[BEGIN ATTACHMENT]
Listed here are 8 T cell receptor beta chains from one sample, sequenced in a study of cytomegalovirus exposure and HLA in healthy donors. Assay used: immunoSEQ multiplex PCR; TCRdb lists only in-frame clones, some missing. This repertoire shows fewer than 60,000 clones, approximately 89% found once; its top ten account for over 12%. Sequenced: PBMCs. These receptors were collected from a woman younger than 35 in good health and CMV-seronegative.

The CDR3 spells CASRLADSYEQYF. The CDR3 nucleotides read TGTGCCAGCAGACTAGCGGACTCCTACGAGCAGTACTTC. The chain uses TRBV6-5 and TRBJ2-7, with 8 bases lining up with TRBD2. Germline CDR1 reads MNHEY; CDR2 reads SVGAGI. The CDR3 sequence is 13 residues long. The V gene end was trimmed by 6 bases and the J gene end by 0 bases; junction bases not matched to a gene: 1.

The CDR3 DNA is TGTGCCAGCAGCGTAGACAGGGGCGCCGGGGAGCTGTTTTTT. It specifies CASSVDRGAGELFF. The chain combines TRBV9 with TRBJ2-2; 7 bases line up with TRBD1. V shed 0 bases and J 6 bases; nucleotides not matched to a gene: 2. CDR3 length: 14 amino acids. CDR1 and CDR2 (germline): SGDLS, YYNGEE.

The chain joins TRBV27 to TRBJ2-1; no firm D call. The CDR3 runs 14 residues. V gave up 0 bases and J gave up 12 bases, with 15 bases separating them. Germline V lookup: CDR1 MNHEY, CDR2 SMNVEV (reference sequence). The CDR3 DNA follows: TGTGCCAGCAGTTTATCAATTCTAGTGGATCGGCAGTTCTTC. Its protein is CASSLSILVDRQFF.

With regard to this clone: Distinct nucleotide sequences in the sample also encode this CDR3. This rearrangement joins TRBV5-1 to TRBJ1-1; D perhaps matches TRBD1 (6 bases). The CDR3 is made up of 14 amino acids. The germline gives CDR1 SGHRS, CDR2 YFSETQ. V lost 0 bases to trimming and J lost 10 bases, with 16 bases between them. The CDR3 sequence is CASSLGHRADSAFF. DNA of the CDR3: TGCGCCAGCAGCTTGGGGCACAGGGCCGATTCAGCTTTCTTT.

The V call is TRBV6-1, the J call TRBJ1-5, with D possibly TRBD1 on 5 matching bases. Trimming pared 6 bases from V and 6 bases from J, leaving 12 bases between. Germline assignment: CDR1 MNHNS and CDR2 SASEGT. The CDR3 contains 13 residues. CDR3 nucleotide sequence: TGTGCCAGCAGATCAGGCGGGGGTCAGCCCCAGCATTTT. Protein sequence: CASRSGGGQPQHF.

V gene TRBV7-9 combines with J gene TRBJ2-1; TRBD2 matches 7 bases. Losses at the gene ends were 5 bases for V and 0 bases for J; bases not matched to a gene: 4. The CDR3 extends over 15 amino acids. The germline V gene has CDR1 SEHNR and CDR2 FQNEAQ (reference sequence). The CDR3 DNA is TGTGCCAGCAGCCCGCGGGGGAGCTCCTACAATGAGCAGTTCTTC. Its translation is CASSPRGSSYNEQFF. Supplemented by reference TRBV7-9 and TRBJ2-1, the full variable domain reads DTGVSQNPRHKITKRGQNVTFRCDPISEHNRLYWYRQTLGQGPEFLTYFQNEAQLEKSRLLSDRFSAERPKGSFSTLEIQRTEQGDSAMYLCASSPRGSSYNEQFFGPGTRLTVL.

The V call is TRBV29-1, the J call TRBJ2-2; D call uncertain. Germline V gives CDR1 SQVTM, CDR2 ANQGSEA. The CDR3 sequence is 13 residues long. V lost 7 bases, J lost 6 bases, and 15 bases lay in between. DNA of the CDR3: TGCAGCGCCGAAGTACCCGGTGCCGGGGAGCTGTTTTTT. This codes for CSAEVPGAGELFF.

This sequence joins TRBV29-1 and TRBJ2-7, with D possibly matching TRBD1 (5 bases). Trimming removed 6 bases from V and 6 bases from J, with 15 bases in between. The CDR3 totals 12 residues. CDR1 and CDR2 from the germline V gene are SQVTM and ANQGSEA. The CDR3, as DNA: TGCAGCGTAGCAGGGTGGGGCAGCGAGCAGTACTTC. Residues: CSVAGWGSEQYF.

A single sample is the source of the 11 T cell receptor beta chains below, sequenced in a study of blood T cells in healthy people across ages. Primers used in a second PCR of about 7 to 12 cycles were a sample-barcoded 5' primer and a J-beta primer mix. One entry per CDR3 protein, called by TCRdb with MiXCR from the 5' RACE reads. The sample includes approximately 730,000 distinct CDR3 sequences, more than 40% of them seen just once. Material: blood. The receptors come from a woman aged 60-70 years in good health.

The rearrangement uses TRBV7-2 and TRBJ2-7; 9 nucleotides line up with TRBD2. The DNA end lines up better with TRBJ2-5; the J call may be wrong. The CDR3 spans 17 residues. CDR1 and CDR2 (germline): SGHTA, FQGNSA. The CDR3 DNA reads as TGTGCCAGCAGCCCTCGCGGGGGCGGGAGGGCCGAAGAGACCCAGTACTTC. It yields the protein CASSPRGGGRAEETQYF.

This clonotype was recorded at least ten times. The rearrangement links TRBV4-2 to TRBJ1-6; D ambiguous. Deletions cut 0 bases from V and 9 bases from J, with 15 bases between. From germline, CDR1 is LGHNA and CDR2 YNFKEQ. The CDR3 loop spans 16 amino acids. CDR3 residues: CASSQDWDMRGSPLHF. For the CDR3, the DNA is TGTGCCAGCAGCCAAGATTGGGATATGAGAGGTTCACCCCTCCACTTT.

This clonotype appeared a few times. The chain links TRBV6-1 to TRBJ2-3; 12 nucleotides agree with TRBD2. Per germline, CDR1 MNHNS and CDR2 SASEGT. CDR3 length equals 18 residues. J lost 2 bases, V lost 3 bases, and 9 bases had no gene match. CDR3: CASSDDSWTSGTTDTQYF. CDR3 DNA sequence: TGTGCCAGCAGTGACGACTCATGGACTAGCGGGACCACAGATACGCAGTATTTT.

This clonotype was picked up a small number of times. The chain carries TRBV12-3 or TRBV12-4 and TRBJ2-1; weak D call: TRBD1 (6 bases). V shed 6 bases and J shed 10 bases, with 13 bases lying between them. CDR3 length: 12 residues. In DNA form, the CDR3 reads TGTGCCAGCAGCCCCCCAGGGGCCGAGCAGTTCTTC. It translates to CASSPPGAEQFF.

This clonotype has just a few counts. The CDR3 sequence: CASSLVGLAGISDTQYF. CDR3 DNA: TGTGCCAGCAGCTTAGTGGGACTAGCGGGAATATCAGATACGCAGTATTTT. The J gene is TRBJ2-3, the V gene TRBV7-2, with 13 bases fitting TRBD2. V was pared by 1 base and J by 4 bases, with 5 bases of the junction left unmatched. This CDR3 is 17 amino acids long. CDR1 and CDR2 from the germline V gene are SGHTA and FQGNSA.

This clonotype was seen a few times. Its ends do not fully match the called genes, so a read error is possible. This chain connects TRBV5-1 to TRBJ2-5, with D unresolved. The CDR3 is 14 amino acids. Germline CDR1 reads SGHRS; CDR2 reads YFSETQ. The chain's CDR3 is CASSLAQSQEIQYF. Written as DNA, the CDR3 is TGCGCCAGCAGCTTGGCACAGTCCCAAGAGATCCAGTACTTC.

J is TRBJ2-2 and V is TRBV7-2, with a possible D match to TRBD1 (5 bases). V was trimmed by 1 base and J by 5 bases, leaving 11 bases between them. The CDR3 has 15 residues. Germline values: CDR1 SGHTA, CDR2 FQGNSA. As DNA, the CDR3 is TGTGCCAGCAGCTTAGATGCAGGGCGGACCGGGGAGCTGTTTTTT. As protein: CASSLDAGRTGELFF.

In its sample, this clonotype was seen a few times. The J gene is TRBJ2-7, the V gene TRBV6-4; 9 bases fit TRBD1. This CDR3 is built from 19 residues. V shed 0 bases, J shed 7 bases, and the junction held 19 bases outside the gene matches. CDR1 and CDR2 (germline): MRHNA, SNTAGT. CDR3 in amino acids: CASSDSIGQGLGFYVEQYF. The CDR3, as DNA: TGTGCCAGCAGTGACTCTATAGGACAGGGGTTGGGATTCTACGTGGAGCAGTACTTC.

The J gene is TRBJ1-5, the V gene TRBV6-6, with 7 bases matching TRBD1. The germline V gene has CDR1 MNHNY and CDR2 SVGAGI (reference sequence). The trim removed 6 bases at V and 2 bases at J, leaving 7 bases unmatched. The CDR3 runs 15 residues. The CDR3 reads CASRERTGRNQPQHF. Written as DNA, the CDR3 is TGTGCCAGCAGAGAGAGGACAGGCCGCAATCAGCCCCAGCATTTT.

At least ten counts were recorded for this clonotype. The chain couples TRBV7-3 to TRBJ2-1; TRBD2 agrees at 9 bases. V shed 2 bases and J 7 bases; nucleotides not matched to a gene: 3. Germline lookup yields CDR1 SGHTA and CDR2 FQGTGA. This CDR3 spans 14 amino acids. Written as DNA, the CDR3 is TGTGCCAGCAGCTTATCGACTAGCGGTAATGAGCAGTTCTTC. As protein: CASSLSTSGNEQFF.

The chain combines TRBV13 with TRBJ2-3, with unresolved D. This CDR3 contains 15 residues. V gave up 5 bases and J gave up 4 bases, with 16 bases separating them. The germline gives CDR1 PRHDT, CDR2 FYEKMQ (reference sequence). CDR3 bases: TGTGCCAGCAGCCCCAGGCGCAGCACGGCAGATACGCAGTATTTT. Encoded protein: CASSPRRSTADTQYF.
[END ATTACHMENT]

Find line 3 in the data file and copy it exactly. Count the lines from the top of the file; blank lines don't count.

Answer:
The CDR3 DNA is TGTGCCAGCAGCGTAGACAGGGGCGCCGGGGAGCTGTTTTTT. It specifies CASSVDRGAGELFF. The chain combines TRBV9 with TRBJ2-2; 7 bases line up with TRBD1. V shed 0 bases and J 6 bases; nucleotides not matched to a gene: 2. CDR3 length: 14 amino acids. CDR1 and CDR2 (germline): SGDLS, YYNGEE.